Archive for May, 2008

Green Lending in Cincinnati?

Green lending practices have been slow to make their appearance locally.  If you are considering building an eco-friendly home or doing a green remodel, you will very likely have your work cut out for you in order to find assistance in the mortgage market.  Jami and I have been working with several local lenders who are interested in becoming resources for environmentally conscious homeowners – we’ll keep you posted as this work progresses.  As with other green resources, we are constantly expanding our network and have new information and updates weekly – call anytime to find out the latest.

For now, consider the following in your search for green lending:

Energy Efficient Mortgages

Homes account for nearly 20% the world’s energy comsumption.   We can be proud that Cincinnati was the first city to vote in an aggressive 15-year, 100% tax abatement for LEED-certified homes, but lending institutions are lagging far behind our local government’s enthusiasm for the green revolution.  If you are buying, selling, refinancing, or remodeling a home, you can increase your comfort and save money by using an Energy Efficient Mortgage (EEM) – one can be applied to most home mortgages. This gives the borrower special benefits when purchasing an energy-efficient home or a home that can be made efficient through the installation of energy-saving ugrades.

Funding home energy improvements through an EEM provides the following benefits:

  • Cost-effective energy-saving measures may be financed as part of the mortgage.
  • Make an older, less efficient home more comfortable and affordable. Increase your buying power.
  • Stretch debt-to-income qualifying ratios on loans for energy-efficient homes.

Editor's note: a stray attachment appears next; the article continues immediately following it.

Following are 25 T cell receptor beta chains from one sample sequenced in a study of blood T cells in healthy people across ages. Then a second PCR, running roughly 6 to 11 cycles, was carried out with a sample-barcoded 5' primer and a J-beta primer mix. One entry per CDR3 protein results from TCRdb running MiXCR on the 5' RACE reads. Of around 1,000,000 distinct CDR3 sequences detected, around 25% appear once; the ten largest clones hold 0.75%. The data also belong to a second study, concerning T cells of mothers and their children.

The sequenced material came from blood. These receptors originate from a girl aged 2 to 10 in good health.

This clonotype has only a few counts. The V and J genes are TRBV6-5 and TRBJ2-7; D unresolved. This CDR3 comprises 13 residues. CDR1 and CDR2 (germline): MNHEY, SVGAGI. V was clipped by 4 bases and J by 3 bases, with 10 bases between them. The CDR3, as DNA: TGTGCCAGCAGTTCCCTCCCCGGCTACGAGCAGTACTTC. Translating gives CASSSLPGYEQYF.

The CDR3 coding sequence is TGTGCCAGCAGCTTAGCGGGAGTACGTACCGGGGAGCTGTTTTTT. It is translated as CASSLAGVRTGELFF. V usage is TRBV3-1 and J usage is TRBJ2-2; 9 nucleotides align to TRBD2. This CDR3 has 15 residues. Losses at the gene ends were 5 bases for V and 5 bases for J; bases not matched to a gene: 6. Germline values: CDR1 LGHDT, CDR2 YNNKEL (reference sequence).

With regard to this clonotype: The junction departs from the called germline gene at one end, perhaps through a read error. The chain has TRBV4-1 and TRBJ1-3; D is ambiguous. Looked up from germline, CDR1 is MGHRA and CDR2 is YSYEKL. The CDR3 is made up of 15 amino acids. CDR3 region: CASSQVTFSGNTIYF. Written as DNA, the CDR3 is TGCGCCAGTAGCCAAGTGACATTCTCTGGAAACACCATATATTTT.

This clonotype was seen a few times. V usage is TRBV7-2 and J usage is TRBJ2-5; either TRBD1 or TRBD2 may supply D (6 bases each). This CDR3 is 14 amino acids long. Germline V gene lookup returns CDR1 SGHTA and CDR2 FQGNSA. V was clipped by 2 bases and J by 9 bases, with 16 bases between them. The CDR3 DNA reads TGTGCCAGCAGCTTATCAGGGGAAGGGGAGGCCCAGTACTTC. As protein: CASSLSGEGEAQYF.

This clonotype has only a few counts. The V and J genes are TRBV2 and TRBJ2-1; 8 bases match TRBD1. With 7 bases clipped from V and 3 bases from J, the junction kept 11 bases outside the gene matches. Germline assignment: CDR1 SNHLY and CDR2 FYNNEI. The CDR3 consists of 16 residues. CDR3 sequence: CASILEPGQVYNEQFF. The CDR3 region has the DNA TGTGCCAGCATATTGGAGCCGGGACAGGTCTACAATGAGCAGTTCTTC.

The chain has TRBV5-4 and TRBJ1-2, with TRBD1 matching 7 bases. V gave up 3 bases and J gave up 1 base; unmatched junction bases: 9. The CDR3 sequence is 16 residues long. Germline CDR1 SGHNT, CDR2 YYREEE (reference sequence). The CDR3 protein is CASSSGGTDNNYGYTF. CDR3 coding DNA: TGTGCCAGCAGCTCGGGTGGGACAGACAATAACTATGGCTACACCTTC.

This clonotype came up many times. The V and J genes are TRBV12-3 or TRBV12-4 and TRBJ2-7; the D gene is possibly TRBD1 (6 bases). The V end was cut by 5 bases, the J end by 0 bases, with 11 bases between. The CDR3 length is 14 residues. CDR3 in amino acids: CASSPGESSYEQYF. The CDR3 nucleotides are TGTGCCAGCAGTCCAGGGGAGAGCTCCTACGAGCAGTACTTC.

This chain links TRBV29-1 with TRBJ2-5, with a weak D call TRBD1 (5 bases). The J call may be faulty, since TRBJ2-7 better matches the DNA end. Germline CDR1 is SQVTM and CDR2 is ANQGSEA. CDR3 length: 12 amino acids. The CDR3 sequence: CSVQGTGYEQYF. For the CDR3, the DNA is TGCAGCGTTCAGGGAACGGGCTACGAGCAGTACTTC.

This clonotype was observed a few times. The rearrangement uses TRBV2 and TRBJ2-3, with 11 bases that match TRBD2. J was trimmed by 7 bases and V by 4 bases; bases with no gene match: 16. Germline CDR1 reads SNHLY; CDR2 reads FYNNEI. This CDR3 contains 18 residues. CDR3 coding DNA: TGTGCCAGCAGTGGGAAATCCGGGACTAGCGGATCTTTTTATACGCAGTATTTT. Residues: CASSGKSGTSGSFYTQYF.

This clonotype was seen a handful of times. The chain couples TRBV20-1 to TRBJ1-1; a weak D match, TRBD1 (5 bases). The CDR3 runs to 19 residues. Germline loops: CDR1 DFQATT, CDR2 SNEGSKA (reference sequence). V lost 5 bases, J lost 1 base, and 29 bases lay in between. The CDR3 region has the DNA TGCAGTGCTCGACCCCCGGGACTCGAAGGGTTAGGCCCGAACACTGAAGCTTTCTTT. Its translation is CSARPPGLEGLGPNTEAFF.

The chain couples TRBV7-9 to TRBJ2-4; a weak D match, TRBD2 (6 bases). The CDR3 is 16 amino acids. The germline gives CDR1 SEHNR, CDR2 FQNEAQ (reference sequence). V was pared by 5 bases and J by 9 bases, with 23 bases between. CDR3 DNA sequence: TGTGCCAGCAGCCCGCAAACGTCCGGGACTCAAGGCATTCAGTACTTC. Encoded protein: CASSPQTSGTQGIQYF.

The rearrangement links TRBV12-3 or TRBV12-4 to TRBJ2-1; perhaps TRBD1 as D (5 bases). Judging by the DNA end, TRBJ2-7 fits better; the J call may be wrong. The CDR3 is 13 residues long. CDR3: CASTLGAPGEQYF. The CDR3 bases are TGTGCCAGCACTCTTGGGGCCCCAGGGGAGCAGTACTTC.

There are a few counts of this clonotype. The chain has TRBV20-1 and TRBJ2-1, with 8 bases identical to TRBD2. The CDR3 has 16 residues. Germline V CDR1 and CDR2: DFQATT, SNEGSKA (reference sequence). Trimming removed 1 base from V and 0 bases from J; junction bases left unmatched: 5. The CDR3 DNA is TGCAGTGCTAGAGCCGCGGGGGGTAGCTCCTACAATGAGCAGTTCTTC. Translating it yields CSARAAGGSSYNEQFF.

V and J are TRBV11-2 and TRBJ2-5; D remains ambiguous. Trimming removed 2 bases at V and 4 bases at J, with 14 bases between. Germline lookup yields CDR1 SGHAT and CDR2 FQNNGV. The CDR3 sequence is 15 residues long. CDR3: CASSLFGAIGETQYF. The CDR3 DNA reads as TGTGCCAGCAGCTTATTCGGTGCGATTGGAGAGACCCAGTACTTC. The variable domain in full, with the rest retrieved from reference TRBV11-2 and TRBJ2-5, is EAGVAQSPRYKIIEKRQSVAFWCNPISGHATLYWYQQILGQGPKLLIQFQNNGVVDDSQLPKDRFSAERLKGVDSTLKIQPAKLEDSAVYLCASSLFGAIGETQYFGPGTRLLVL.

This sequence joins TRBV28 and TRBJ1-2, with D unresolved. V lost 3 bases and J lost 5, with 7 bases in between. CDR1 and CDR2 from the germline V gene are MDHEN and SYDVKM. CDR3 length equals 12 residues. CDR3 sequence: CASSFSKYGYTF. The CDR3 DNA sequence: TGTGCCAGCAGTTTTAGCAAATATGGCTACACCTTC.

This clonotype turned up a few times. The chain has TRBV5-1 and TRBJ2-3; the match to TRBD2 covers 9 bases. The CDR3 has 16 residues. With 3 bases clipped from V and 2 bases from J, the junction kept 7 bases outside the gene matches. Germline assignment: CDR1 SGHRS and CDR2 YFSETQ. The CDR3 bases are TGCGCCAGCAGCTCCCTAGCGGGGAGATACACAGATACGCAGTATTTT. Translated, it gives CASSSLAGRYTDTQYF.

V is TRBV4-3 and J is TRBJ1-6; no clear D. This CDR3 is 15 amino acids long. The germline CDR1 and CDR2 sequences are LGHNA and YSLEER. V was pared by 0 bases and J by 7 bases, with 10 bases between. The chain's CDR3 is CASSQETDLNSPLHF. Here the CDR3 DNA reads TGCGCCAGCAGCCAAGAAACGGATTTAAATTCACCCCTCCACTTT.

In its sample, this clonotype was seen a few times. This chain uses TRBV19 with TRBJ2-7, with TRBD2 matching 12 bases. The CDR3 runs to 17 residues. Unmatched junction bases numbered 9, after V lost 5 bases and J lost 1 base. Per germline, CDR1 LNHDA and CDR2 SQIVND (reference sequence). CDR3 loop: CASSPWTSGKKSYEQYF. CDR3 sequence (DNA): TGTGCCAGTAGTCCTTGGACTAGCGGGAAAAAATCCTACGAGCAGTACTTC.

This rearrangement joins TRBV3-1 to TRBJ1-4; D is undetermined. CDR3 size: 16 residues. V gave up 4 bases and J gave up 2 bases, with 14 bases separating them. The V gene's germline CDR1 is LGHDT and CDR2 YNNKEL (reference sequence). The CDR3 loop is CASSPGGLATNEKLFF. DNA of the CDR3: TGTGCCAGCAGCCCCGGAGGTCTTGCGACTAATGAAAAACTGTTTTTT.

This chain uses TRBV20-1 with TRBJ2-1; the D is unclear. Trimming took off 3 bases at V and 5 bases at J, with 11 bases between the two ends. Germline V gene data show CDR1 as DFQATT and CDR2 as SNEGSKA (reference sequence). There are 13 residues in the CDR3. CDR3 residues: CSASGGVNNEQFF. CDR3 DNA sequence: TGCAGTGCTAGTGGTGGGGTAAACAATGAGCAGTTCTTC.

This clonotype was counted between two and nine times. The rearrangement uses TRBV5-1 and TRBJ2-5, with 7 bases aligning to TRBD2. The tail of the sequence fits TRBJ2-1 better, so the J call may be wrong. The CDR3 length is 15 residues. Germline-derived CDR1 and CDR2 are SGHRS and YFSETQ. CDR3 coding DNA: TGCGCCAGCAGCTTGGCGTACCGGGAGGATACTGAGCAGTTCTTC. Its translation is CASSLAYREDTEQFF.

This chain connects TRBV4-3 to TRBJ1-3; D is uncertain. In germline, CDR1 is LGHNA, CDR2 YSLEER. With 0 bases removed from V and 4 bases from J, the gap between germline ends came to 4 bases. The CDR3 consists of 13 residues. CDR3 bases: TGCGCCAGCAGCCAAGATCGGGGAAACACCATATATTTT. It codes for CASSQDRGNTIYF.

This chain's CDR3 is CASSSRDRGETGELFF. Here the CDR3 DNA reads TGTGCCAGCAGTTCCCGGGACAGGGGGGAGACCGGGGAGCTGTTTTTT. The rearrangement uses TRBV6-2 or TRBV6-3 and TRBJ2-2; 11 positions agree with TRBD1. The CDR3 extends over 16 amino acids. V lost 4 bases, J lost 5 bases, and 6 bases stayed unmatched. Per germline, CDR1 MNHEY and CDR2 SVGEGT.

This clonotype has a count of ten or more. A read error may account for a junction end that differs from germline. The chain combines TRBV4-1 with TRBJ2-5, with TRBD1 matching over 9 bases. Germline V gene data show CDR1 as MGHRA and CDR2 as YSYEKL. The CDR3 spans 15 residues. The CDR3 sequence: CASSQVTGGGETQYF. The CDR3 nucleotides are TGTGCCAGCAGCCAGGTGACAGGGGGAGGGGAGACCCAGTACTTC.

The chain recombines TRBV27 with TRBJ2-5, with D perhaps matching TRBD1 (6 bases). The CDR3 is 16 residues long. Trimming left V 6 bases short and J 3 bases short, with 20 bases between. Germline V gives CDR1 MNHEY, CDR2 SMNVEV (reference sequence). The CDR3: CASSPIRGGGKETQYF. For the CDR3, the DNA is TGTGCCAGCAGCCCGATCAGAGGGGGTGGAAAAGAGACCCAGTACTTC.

• Qualify for a larger loan amount. Buy a better, more energy-efficient home.

Home Energy Rating and Energy-Efficient Mortgages

One of the keys to getting an energy-efficient mortgage is having a certified home energy rater conduct an energy audit of your home before your financing is approved. HERS (Home Energy Rating System) -certified homes assure the lender that the home is efficient, as well as noting areas that need improvement to save money on monthly energy bills. The cost of these improvements then can be added to the mortgage. Visit the Department of Energy’s Energy Efficient Mortgage Home Owner’s Guide for additional information.  If you would like to know more about local HERS and LEED rating and certification, call us at (513) 260-9632.

Refinancing

If you’re planning to refinance your mortgage with the intention of making enery-saving improvements, consider borrowing more than the amount needed to pay off your existing mortgage, useing the extra money to make energy-efficient upgrades.  There are two obvious benefits to this, interest paid on your home mortgage or equity loan is usually tax deductible and energy-efficient home improvements will immediately lower your monthly energy bills.  Be certain you talk over the new monthly payments with your loan officer so that you are sure it falls well within your budget until the cost-benefit can be realized.

Financing – Goverment Insured

Currently the Department of Housing and Urban Development does not offer EEM’s.   If you qualify for VA, though, read on:

U.S. Department of Veterans Affairs